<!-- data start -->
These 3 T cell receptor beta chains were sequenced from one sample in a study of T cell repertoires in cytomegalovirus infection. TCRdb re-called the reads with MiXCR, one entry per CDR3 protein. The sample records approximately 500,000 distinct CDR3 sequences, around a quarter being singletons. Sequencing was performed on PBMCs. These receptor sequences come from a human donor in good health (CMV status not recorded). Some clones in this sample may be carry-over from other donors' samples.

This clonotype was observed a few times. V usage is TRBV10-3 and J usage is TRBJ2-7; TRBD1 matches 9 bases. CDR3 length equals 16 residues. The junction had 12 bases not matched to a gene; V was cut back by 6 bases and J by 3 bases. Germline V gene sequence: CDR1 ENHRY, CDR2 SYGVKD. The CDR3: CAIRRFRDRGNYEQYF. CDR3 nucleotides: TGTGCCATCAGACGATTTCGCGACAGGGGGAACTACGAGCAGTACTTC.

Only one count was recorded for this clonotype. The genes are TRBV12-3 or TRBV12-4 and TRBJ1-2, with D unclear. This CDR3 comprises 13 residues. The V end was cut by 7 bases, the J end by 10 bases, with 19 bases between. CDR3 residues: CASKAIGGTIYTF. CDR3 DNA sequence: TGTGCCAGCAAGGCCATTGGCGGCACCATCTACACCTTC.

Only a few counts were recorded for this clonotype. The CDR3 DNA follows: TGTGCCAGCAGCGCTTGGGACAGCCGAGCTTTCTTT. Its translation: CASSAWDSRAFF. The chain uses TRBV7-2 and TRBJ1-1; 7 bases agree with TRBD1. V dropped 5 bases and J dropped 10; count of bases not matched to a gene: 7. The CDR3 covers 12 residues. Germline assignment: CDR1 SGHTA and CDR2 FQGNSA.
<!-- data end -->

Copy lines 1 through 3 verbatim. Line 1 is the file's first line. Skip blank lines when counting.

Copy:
These 3 T cell receptor beta chains were sequenced from one sample in a study of T cell repertoires in cytomegalovirus infection. TCRdb re-called the reads with MiXCR, one entry per CDR3 protein. The sample records approximately 500,000 distinct CDR3 sequences, around a quarter being singletons. Sequencing was performed on PBMCs. These receptor sequences come from a human donor in good health (CMV status not recorded). Some clones in this sample may be carry-over from other donors' samples.

This clonotype was observed a few times. V usage is TRBV10-3 and J usage is TRBJ2-7; TRBD1 matches 9 bases. CDR3 length equals 16 residues. The junction had 12 bases not matched to a gene; V was cut back by 6 bases and J by 3 bases. Germline V gene sequence: CDR1 ENHRY, CDR2 SYGVKD. The CDR3: CAIRRFRDRGNYEQYF. CDR3 nucleotides: TGTGCCATCAGACGATTTCGCGACAGGGGGAACTACGAGCAGTACTTC.

Only one count was recorded for this clonotype. The genes are TRBV12-3 or TRBV12-4 and TRBJ1-2, with D unclear. This CDR3 comprises 13 residues. The V end was cut by 7 bases, the J end by 10 bases, with 19 bases between. CDR3 residues: CASKAIGGTIYTF. CDR3 DNA sequence: TGTGCCAGCAAGGCCATTGGCGGCACCATCTACACCTTC.